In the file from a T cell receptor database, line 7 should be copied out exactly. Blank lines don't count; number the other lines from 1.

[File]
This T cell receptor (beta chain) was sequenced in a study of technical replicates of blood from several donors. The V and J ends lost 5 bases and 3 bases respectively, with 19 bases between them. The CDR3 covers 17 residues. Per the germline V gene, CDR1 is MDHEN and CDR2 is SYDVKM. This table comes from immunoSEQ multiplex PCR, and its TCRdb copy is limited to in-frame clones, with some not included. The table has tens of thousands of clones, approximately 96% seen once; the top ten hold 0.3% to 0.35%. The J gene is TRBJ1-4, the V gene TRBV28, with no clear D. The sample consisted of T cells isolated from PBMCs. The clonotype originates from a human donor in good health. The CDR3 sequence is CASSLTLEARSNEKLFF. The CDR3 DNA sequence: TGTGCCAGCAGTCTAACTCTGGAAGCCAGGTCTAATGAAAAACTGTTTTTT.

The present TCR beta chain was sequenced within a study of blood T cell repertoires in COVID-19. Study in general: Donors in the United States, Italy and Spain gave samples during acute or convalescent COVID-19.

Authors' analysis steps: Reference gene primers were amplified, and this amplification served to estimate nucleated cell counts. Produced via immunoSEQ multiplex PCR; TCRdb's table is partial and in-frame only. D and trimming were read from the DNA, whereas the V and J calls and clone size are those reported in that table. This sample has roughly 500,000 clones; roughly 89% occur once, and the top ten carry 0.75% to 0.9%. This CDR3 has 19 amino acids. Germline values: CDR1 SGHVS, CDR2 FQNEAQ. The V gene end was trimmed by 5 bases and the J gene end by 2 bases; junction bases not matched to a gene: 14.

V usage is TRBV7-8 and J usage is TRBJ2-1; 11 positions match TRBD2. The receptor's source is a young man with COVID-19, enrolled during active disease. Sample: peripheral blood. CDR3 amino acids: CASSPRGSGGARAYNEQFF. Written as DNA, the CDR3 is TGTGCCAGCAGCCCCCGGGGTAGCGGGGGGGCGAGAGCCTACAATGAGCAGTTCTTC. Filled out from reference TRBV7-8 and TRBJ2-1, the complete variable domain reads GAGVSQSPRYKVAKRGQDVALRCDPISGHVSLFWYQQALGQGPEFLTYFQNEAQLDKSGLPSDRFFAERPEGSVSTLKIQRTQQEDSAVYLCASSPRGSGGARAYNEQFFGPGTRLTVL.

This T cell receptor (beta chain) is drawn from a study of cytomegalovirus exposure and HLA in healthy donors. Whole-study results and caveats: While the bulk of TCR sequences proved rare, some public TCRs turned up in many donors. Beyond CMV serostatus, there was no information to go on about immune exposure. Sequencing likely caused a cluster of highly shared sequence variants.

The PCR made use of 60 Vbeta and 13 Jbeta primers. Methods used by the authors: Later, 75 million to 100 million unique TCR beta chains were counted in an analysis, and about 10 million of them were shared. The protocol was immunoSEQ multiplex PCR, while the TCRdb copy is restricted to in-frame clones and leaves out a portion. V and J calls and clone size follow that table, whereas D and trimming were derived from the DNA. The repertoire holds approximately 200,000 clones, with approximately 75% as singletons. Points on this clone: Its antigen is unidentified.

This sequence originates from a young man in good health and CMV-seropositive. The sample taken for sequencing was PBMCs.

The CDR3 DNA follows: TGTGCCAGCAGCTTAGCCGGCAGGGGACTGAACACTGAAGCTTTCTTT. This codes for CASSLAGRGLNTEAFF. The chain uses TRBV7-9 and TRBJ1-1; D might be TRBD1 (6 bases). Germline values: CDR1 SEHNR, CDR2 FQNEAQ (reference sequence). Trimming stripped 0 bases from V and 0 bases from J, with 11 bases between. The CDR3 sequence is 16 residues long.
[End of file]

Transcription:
This sequence originates from a young man in good health and CMV-seropositive. The sample taken for sequencing was PBMCs.